In 2014, I completed a year-long 1-second-a-day project. My kids still ask to watch the seven minute result, enjoying the flashes of the everyday and odd sound-grabs. I was reminded of it when I read Dominic Smith’s latest novel, The Electric Hotel.
The novel focuses on Claude Ballard, a pioneer of silent films.
Strangers have always interested me, Claude said. The way they illuminate their own sorrows or joys when you least expect it. It might be half a second of staring into space, then it vanishes. Continue reading
Argh! Three excellent reading challenges for the month of November – what will I do? How can I squeeze them all in?!
My library recently got a bunch of new audio books (aside from cosy mysteries!), so I’ve put podcasts on hold and indulged in audios. Continue reading
Three ARCs that have been languishing in the TBR stack for far too long… Continue reading
A Constant Hum by Alice Bishop is a quiet, contemplative collection of stories about a brutal topic – the 2009 Victorian Black Saturday bushfires.
You remember mostly, three a.m.: they found our neighbours in clusters, mostly in amalgam fillings and tyre rims trickled into what looked like snowy earth – silvers, gunmetal greys and blacks so petrol-shiny you’d think of a currawong’s wing… We were comforted, afterwards, that things ended for them together, holding each other under betadine-and-copper-coloured smoke. Under a sky that’d once promised kinder things: maybe Vegemite toast on Sunday morning, maybe a weeknight, after-work kiss. Continue reading
I started writing this post in April. Here’s what I wrote:
Hooray! My first five-star read for 2019.
That’s as far as I got. Darn it’s difficult to review books that I love, love, love. Continue reading
The first I thought would be lightweight (of the chick-lit variety). The second I thought might be like her last (lots of hype, but lacking something). I was wrong about both. Continue reading
The current thinking in social work circles is that there are better long-term outcomes for children left with their family in an unstable home, than those removed and placed in foster care. This was in the back of my mind as I read comedian Corey White’s recently published memoir, The Prettiest Horse in the Glue Factory.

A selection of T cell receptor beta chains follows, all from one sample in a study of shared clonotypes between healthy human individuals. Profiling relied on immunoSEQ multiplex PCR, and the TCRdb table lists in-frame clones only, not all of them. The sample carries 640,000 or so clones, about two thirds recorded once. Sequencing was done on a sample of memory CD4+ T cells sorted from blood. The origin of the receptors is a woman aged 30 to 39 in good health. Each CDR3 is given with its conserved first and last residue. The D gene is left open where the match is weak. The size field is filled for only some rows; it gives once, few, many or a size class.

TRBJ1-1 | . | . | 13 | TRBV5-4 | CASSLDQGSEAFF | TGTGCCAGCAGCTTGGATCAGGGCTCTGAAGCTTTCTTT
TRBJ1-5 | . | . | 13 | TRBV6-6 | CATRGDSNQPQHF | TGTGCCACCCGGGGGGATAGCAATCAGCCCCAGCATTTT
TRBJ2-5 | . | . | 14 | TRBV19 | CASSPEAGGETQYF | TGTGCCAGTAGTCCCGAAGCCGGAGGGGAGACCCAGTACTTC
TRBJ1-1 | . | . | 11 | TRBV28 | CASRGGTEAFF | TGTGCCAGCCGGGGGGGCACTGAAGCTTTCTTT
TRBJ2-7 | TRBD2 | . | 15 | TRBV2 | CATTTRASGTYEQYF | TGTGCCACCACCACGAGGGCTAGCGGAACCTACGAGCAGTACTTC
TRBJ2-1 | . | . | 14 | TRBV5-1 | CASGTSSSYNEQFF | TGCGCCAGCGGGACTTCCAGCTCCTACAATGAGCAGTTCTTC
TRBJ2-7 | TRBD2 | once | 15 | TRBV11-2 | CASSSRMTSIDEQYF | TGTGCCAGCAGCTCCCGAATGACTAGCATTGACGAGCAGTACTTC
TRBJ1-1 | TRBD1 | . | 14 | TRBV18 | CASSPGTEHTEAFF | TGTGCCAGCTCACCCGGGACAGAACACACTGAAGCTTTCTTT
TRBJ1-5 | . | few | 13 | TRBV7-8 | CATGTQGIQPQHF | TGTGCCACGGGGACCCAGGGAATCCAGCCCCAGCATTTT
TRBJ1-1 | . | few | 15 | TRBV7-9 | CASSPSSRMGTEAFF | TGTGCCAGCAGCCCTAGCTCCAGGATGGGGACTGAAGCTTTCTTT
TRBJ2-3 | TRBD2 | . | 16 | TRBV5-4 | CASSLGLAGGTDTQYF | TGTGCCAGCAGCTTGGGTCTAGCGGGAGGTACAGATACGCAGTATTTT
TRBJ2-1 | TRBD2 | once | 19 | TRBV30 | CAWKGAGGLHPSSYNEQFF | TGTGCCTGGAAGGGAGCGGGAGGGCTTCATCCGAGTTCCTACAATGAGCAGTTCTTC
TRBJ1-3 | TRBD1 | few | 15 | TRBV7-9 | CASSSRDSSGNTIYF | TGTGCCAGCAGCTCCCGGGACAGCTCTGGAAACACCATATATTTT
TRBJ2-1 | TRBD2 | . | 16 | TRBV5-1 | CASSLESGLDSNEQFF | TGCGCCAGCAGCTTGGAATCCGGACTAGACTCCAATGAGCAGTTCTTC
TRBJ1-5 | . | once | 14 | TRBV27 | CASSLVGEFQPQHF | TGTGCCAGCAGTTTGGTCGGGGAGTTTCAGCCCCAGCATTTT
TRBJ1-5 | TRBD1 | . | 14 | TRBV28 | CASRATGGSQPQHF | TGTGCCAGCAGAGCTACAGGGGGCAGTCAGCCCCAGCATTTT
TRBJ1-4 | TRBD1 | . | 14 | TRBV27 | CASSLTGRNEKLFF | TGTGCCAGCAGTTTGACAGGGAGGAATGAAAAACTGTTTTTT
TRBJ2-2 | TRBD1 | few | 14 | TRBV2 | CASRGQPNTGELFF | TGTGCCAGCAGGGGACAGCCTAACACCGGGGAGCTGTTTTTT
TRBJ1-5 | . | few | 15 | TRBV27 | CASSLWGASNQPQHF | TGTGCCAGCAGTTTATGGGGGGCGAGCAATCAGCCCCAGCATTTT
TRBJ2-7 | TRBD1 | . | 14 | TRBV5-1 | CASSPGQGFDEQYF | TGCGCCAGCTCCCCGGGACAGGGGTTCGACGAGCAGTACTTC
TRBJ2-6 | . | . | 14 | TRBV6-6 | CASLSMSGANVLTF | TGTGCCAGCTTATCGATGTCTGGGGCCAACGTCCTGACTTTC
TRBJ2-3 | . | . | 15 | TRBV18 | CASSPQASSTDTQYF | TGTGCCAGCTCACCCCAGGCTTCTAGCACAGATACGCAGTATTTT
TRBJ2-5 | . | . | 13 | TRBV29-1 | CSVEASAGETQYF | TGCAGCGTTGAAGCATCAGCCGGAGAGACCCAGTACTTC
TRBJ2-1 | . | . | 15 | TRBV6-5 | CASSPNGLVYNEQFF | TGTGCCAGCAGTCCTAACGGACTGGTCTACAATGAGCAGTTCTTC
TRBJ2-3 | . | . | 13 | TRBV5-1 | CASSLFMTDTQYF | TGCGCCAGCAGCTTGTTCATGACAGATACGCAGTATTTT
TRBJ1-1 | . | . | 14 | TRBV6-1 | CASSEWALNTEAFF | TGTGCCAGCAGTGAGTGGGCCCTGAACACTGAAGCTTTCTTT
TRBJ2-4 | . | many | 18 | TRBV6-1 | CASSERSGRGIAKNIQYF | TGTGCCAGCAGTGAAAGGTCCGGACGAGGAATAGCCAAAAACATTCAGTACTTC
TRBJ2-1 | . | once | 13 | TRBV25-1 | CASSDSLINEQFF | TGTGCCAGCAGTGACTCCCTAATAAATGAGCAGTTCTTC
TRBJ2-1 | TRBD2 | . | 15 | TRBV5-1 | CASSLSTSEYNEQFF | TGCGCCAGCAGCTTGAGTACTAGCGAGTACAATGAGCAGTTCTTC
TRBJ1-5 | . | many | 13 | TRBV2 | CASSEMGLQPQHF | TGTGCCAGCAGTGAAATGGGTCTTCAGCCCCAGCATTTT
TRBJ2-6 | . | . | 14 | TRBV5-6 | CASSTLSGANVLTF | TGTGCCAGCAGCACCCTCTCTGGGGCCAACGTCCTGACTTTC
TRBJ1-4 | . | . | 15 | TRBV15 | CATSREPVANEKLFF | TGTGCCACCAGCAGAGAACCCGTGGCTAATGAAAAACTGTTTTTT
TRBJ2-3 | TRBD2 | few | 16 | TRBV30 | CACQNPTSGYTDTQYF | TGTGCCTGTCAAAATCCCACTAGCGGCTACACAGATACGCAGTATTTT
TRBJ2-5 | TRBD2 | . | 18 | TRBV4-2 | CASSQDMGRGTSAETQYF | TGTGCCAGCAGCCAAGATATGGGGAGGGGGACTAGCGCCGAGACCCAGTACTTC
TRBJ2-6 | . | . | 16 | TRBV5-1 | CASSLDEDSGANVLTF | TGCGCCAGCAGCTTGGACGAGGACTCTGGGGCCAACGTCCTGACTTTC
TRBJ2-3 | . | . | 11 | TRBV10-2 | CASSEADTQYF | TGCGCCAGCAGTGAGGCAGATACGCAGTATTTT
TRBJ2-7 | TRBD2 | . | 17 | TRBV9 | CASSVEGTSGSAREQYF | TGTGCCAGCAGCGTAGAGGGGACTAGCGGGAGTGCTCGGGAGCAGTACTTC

The details White shares of his childhood made me sick with fear from the first page. His father adored him but belted his wife and daughters. His mother, a drug addict, would disappear for days at a time. White was sexually abused by a ‘friend’ of the family, and as a young child he was violent toward his mother and sisters.
I drink in my father’s anger, see how it makes him glow and other people cower, and I repeat it. I punch my mother in the stomach and call her a stupid slut. Continue reading
I’m prefacing this review by saying that I like Toni Jordan’s writing (and in particular, Addition was a terrific book).
The Fragments is a literary mystery (in every sense of the word). The story alternates between 1930s New York and Brisbane in the 1980s. In New York, celebrated author Inga Karlson dies in a fire and her highly anticipated second book is also burnt, leaving just a few scorched fragments of the manuscript. Continue reading
I wasn’t planning on reading What Alice Forgot by Liane Moriarty – I appreciate that she writes books that smash the ‘beach reads’ category (excellent twists, funny, and light, easy reading) but they’re not really my thing. What Alice Forgot has been sitting on my Kindle for seven years and I was reminded of that when it popped up as an available audiobook in my library’s stupidly meagre audio offerings. Having just finished a dense book about the Holocaust, listening to the wonderful Caroline Lee read Moriarty was ideal. Continue reading